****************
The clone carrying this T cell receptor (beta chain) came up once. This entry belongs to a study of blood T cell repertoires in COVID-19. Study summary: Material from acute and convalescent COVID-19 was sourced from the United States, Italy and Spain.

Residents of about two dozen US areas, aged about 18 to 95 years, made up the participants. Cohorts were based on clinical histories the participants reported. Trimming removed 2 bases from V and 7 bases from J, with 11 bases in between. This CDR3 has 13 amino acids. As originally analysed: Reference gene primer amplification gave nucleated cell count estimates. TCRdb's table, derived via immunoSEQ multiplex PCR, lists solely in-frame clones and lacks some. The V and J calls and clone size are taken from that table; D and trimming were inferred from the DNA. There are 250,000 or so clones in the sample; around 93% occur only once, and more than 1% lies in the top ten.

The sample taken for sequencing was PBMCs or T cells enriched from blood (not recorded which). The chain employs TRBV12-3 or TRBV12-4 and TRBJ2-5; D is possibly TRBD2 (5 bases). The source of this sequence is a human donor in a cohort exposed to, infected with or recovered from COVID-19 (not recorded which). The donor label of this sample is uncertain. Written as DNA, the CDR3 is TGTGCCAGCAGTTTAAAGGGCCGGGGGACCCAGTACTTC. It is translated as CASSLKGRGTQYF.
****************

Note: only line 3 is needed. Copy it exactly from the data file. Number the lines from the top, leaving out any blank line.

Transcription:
The sample taken for sequencing was PBMCs or T cells enriched from blood (not recorded which). The chain employs TRBV12-3 or TRBV12-4 and TRBJ2-5; D is possibly TRBD2 (5 bases). The source of this sequence is a human donor in a cohort exposed to, infected with or recovered from COVID-19 (not recorded which). The donor label of this sample is uncertain. Written as DNA, the CDR3 is TGTGCCAGCAGTTTAAAGGGCCGGGGGACCCAGTACTTC. It is translated as CASSLKGRGTQYF.